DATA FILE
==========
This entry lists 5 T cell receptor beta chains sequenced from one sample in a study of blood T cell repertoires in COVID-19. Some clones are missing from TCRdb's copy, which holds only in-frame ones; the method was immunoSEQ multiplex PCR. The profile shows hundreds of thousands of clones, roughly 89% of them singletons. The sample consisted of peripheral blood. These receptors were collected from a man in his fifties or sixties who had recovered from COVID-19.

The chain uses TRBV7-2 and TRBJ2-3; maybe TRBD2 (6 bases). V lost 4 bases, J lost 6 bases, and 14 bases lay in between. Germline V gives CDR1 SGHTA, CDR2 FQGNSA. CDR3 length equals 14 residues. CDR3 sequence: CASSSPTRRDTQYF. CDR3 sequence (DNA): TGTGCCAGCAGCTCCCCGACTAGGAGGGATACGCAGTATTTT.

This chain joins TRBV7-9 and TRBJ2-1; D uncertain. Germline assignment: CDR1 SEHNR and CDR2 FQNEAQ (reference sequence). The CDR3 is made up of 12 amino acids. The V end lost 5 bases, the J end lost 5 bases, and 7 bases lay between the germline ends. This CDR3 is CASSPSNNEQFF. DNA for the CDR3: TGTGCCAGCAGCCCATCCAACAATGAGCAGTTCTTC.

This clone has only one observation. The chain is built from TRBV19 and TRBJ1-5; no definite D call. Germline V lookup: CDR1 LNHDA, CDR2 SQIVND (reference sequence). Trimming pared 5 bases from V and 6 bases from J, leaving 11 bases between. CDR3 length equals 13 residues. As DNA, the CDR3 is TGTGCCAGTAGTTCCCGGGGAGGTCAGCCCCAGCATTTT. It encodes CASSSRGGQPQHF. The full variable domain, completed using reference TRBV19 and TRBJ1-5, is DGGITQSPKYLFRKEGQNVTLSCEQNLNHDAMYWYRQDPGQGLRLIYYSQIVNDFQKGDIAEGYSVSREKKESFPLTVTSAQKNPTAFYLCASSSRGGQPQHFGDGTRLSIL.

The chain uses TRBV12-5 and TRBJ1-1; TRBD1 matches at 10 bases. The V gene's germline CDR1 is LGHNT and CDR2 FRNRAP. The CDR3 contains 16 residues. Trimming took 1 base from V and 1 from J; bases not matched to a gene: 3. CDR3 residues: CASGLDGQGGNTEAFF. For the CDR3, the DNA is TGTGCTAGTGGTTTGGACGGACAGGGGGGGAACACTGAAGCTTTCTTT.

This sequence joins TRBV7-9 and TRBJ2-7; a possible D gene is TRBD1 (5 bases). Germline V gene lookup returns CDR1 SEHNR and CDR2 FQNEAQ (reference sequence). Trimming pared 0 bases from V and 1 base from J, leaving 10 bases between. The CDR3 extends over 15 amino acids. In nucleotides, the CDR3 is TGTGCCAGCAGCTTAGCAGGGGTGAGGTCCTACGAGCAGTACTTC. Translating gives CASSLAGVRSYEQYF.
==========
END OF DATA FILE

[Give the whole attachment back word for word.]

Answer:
This entry lists 5 T cell receptor beta chains sequenced from one sample in a study of blood T cell repertoires in COVID-19. Some clones are missing from TCRdb's copy, which holds only in-frame ones; the method was immunoSEQ multiplex PCR. The profile shows hundreds of thousands of clones, roughly 89% of them singletons. The sample consisted of peripheral blood. These receptors were collected from a man in his fifties or sixties who had recovered from COVID-19.

The chain uses TRBV7-2 and TRBJ2-3; maybe TRBD2 (6 bases). V lost 4 bases, J lost 6 bases, and 14 bases lay in between. Germline V gives CDR1 SGHTA, CDR2 FQGNSA. CDR3 length equals 14 residues. CDR3 sequence: CASSSPTRRDTQYF. CDR3 sequence (DNA): TGTGCCAGCAGCTCCCCGACTAGGAGGGATACGCAGTATTTT.

This chain joins TRBV7-9 and TRBJ2-1; D uncertain. Germline assignment: CDR1 SEHNR and CDR2 FQNEAQ (reference sequence). The CDR3 is made up of 12 amino acids. The V end lost 5 bases, the J end lost 5 bases, and 7 bases lay between the germline ends. This CDR3 is CASSPSNNEQFF. DNA for the CDR3: TGTGCCAGCAGCCCATCCAACAATGAGCAGTTCTTC.

This clone has only one observation. The chain is built from TRBV19 and TRBJ1-5; no definite D call. Germline V lookup: CDR1 LNHDA, CDR2 SQIVND (reference sequence). Trimming pared 5 bases from V and 6 bases from J, leaving 11 bases between. CDR3 length equals 13 residues. As DNA, the CDR3 is TGTGCCAGTAGTTCCCGGGGAGGTCAGCCCCAGCATTTT. It encodes CASSSRGGQPQHF. The full variable domain, completed using reference TRBV19 and TRBJ1-5, is DGGITQSPKYLFRKEGQNVTLSCEQNLNHDAMYWYRQDPGQGLRLIYYSQIVNDFQKGDIAEGYSVSREKKESFPLTVTSAQKNPTAFYLCASSSRGGQPQHFGDGTRLSIL.

The chain uses TRBV12-5 and TRBJ1-1; TRBD1 matches at 10 bases. The V gene's germline CDR1 is LGHNT and CDR2 FRNRAP. The CDR3 contains 16 residues. Trimming took 1 base from V and 1 from J; bases not matched to a gene: 3. CDR3 residues: CASGLDGQGGNTEAFF. For the CDR3, the DNA is TGTGCTAGTGGTTTGGACGGACAGGGGGGGAACACTGAAGCTTTCTTT.

This sequence joins TRBV7-9 and TRBJ2-7; a possible D gene is TRBD1 (5 bases). Germline V gene lookup returns CDR1 SEHNR and CDR2 FQNEAQ (reference sequence). Trimming pared 0 bases from V and 1 base from J, leaving 10 bases between. The CDR3 extends over 15 amino acids. In nucleotides, the CDR3 is TGTGCCAGCAGCTTAGCAGGGGTGAGGTCCTACGAGCAGTACTTC. Translating gives CASSLAGVRSYEQYF.